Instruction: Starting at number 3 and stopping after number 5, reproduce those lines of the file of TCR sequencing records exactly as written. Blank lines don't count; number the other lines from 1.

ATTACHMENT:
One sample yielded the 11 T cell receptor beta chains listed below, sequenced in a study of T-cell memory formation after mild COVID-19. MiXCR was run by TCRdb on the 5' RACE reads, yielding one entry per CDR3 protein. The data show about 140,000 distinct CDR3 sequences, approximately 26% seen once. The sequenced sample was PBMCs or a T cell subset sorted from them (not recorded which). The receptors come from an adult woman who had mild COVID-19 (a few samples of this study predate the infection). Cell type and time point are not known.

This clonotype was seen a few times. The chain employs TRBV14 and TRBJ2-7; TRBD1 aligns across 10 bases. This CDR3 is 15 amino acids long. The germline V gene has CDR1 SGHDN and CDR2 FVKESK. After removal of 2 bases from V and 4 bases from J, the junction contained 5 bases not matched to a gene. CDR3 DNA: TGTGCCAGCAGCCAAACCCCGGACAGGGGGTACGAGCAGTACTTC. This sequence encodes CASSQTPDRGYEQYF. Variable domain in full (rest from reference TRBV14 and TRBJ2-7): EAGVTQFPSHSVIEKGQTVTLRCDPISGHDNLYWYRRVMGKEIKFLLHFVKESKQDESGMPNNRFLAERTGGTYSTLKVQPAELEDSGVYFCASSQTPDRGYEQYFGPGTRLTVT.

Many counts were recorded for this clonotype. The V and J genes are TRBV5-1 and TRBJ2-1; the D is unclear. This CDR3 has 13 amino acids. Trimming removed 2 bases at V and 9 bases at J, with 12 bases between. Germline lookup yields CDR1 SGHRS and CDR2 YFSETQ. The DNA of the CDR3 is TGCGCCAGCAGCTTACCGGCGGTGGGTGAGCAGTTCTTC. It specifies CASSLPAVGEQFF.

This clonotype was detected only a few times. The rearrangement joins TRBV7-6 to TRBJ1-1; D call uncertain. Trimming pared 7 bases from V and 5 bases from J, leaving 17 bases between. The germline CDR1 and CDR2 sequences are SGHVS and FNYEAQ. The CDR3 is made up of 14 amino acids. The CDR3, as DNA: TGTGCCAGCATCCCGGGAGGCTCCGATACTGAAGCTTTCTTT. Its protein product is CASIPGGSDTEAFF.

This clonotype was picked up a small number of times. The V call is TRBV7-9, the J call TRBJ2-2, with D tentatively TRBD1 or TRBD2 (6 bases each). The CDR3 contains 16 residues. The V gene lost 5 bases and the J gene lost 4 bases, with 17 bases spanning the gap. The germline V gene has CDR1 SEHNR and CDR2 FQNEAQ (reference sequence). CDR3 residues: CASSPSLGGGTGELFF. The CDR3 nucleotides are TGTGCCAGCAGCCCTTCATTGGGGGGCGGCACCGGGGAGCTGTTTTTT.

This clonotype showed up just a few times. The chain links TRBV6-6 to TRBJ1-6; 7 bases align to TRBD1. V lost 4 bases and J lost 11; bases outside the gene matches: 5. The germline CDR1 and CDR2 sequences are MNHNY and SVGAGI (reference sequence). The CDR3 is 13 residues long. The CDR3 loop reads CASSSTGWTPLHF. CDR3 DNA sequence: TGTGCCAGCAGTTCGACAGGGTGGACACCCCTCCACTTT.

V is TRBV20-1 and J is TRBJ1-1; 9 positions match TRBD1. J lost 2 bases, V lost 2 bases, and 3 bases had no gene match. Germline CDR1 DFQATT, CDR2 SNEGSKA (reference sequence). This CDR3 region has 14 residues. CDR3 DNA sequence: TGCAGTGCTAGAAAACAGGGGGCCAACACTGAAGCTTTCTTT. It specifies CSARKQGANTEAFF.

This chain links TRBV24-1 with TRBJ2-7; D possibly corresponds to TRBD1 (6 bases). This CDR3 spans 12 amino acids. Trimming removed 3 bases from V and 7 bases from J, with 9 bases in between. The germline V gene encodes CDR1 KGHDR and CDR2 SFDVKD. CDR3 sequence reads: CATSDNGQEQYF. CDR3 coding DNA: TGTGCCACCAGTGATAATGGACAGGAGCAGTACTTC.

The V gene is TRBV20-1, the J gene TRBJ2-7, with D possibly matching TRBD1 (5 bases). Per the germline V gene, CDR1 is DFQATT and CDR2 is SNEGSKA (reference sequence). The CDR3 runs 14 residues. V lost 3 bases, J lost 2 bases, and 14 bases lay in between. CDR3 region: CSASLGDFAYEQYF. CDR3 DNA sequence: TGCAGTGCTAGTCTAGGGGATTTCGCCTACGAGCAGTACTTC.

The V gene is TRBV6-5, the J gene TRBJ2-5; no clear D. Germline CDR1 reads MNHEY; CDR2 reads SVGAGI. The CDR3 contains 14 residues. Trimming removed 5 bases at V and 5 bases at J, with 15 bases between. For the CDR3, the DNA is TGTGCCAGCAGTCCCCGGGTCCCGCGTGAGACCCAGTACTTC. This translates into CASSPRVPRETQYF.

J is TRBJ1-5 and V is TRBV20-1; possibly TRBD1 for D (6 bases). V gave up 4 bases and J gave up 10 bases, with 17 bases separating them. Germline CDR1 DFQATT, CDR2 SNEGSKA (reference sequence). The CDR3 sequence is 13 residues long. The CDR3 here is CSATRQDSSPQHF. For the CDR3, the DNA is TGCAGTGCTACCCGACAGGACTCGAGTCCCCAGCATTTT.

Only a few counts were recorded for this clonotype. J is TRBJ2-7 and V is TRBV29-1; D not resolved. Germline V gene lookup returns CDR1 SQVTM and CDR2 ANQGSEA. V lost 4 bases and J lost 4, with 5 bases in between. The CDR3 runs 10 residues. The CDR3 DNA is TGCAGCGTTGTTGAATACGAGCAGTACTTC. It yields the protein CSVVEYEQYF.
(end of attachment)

Many counts were recorded for this clonotype. The V and J genes are TRBV5-1 and TRBJ2-1; the D is unclear. This CDR3 has 13 amino acids. Trimming removed 2 bases at V and 9 bases at J, with 12 bases between. Germline lookup yields CDR1 SGHRS and CDR2 YFSETQ. The DNA of the CDR3 is TGCGCCAGCAGCTTACCGGCGGTGGGTGAGCAGTTCTTC. It specifies CASSLPAVGEQFF.

This clonotype was detected only a few times. The rearrangement joins TRBV7-6 to TRBJ1-1; D call uncertain. Trimming pared 7 bases from V and 5 bases from J, leaving 17 bases between. The germline CDR1 and CDR2 sequences are SGHVS and FNYEAQ. The CDR3 is made up of 14 amino acids. The CDR3, as DNA: TGTGCCAGCATCCCGGGAGGCTCCGATACTGAAGCTTTCTTT. Its protein product is CASIPGGSDTEAFF.

This clonotype was picked up a small number of times. The V call is TRBV7-9, the J call TRBJ2-2, with D tentatively TRBD1 or TRBD2 (6 bases each). The CDR3 contains 16 residues. The V gene lost 5 bases and the J gene lost 4 bases, with 17 bases spanning the gap. The germline V gene has CDR1 SEHNR and CDR2 FQNEAQ (reference sequence). CDR3 residues: CASSPSLGGGTGELFF. The CDR3 nucleotides are TGTGCCAGCAGCCCTTCATTGGGGGGCGGCACCGGGGAGCTGTTTTTT.